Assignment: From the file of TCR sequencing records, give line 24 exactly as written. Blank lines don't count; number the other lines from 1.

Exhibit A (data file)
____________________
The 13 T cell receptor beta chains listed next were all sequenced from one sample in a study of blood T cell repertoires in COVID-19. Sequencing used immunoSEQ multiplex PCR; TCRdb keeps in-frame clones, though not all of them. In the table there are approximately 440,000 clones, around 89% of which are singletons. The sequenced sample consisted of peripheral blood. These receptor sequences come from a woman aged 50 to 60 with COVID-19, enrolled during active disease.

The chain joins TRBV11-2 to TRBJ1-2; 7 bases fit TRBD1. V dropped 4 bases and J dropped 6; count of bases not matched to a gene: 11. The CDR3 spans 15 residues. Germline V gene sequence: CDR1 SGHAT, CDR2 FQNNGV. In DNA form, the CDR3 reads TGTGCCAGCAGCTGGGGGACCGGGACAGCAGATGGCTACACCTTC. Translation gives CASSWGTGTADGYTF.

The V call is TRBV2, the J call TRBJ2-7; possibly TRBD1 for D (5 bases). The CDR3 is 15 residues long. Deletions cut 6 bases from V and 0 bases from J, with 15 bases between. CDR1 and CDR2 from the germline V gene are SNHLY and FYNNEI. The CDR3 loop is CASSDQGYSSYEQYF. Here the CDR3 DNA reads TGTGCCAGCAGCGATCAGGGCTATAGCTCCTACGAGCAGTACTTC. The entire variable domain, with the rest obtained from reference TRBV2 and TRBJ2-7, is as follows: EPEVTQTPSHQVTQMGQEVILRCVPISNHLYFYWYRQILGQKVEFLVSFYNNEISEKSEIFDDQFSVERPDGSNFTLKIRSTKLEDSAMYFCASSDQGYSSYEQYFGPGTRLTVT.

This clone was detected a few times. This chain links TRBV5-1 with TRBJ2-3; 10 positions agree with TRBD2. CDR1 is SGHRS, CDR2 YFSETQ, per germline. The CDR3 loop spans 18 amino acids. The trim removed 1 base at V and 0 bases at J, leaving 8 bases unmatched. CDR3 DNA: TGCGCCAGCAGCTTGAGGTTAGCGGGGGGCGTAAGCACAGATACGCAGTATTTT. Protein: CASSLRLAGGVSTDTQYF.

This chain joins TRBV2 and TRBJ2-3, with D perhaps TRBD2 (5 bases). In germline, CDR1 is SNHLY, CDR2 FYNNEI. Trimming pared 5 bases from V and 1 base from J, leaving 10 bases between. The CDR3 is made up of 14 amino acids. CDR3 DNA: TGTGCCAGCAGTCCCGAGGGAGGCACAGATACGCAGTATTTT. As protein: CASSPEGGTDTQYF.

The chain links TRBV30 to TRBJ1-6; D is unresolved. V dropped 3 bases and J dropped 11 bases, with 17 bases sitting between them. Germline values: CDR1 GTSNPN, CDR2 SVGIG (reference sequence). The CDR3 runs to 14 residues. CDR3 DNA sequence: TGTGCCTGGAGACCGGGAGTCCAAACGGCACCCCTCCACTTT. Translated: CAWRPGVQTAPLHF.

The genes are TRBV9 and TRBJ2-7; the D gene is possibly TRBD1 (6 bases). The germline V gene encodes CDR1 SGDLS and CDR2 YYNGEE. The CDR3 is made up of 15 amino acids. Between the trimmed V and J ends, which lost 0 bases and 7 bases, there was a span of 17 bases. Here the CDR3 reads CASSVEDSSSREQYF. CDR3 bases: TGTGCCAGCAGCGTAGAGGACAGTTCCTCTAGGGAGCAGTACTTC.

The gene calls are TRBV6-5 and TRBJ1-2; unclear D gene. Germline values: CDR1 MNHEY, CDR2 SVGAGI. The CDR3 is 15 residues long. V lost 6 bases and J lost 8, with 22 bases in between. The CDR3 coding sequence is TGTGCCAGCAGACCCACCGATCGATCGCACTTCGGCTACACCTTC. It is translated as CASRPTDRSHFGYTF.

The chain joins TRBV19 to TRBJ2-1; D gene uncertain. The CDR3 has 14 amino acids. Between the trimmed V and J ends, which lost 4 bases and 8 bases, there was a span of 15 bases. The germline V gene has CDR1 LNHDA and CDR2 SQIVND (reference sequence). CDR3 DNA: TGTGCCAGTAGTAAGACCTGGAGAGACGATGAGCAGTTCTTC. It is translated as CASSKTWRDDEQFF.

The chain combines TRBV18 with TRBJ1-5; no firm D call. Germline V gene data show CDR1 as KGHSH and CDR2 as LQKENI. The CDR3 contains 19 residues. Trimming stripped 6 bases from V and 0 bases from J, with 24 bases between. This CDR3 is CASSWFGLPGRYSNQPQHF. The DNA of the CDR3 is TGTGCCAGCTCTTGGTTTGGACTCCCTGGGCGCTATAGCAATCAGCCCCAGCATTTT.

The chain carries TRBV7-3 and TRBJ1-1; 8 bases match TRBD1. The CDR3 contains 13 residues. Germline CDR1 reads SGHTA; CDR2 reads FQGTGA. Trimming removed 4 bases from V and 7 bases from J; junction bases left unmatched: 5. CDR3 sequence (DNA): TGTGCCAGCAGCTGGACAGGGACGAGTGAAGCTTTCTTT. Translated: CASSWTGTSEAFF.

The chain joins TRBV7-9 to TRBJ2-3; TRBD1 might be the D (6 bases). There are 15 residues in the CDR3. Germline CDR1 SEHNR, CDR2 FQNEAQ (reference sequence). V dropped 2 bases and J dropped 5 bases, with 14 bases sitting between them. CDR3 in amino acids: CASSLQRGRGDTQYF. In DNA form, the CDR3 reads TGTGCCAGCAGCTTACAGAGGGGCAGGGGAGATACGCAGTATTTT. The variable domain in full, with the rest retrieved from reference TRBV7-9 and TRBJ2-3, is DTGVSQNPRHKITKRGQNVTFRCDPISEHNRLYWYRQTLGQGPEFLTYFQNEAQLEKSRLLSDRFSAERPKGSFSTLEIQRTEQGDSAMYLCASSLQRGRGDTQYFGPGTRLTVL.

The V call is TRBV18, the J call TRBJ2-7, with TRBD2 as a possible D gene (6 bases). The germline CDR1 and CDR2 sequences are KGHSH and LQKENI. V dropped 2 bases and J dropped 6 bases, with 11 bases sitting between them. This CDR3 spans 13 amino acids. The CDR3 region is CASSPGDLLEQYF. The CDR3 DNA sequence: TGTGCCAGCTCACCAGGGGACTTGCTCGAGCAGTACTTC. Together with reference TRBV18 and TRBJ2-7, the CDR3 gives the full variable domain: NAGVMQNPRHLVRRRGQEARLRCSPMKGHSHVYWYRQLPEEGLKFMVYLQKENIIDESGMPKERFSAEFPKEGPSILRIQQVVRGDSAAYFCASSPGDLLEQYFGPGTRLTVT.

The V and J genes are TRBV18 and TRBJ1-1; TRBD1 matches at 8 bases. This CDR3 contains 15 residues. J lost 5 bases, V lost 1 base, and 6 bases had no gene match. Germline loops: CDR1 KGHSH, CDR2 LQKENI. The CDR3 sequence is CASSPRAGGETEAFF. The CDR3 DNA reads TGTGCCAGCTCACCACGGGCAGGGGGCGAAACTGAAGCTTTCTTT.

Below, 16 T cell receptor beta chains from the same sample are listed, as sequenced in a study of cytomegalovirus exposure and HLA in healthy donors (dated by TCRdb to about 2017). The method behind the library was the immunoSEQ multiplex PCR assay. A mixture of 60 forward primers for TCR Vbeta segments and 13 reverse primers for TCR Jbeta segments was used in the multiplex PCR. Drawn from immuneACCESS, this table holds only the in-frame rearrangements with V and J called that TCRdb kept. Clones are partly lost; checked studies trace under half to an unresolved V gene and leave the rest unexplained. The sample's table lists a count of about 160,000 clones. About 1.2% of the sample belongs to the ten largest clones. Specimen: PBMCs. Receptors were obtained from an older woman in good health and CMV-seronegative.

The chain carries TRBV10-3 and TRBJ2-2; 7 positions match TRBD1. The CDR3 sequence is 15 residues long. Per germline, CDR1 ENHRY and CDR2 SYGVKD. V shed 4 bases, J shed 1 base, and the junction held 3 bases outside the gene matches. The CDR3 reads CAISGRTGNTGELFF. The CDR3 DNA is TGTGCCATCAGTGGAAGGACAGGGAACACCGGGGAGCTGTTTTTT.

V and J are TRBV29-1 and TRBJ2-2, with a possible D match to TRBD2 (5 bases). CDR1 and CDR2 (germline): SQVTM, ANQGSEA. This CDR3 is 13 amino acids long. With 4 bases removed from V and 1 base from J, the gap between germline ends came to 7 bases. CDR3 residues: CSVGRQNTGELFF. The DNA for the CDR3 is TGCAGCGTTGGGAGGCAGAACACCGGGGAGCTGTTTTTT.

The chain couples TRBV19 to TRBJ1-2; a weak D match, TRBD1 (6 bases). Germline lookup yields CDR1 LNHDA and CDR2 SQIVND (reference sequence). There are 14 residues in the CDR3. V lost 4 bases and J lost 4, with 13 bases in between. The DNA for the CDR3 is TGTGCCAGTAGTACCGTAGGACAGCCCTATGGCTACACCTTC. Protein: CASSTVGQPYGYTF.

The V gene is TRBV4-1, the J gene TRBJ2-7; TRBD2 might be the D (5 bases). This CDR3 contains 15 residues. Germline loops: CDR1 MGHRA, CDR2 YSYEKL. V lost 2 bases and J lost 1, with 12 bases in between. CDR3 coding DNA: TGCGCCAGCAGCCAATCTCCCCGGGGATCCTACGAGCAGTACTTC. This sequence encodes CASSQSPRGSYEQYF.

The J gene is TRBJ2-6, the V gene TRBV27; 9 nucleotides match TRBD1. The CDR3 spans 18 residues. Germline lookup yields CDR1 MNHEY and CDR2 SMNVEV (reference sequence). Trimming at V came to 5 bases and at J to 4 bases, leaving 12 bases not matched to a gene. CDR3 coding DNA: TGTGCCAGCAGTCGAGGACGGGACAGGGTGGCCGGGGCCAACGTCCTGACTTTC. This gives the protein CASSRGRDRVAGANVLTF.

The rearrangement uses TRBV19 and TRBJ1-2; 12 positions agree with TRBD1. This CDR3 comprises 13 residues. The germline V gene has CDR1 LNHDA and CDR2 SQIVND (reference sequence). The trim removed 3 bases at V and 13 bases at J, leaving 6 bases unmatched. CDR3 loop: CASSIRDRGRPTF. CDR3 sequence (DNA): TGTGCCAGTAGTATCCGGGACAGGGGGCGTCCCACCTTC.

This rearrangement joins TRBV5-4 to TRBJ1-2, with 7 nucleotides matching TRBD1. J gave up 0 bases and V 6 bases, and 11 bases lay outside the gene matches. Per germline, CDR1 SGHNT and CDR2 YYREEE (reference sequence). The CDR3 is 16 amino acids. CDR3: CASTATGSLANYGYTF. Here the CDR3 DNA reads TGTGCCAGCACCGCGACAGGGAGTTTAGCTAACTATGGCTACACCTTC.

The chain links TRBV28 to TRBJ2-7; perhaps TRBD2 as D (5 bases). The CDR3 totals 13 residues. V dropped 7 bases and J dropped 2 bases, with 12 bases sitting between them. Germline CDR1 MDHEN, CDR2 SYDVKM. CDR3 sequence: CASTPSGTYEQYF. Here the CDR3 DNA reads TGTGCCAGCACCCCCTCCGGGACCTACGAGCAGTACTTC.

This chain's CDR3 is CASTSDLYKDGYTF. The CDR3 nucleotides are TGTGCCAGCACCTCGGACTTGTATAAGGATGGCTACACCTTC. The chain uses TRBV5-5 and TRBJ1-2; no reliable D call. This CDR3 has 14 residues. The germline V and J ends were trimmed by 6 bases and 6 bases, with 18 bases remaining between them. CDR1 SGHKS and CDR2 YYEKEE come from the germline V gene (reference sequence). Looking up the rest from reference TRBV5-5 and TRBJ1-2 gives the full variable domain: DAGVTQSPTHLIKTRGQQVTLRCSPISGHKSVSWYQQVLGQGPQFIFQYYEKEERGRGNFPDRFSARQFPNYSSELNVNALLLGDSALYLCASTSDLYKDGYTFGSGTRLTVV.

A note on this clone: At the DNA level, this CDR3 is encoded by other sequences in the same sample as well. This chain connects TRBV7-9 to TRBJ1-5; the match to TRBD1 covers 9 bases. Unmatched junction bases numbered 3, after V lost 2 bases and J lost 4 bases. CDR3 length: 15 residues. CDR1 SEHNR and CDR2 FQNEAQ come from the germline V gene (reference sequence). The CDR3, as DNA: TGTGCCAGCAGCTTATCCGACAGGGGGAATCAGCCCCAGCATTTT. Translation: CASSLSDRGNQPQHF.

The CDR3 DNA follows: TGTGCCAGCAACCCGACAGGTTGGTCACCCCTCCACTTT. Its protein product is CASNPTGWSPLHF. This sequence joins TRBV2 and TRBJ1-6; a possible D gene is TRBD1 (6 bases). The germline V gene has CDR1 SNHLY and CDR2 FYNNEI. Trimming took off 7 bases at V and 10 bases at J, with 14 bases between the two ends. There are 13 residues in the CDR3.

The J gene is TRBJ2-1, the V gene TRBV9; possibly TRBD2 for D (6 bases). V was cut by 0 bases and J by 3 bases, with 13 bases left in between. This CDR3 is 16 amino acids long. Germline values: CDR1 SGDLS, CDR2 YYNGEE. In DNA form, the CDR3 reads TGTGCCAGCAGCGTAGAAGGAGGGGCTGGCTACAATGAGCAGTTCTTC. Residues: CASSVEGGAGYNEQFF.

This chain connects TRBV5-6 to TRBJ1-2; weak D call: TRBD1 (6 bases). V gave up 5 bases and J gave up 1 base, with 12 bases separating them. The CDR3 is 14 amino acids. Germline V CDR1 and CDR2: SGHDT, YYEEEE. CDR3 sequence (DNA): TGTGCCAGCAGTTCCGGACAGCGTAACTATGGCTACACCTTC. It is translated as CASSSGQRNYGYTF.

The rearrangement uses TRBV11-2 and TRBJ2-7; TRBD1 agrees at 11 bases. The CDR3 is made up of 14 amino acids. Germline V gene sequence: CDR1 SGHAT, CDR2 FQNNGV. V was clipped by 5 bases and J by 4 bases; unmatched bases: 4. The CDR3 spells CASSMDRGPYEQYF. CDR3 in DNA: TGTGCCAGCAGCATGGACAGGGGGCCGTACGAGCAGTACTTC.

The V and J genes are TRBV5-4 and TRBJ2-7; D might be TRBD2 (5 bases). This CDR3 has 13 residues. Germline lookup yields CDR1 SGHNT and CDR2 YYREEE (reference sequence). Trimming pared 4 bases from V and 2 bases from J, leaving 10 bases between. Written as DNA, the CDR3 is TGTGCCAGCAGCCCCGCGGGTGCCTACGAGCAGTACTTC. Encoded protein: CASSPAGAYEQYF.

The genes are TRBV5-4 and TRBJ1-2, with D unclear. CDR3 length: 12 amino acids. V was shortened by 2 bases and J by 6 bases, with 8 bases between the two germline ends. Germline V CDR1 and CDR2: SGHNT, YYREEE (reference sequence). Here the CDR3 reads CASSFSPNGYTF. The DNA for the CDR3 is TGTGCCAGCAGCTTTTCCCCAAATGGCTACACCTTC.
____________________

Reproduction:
This chain's CDR3 is CASTSDLYKDGYTF. The CDR3 nucleotides are TGTGCCAGCACCTCGGACTTGTATAAGGATGGCTACACCTTC. The chain uses TRBV5-5 and TRBJ1-2; no reliable D call. This CDR3 has 14 residues. The germline V and J ends were trimmed by 6 bases and 6 bases, with 18 bases remaining between them. CDR1 SGHKS and CDR2 YYEKEE come from the germline V gene (reference sequence). Looking up the rest from reference TRBV5-5 and TRBJ1-2 gives the full variable domain: DAGVTQSPTHLIKTRGQQVTLRCSPISGHKSVSWYQQVLGQGPQFIFQYYEKEERGRGNFPDRFSARQFPNYSSELNVNALLLGDSALYLCASTSDLYKDGYTFGSGTRLTVV.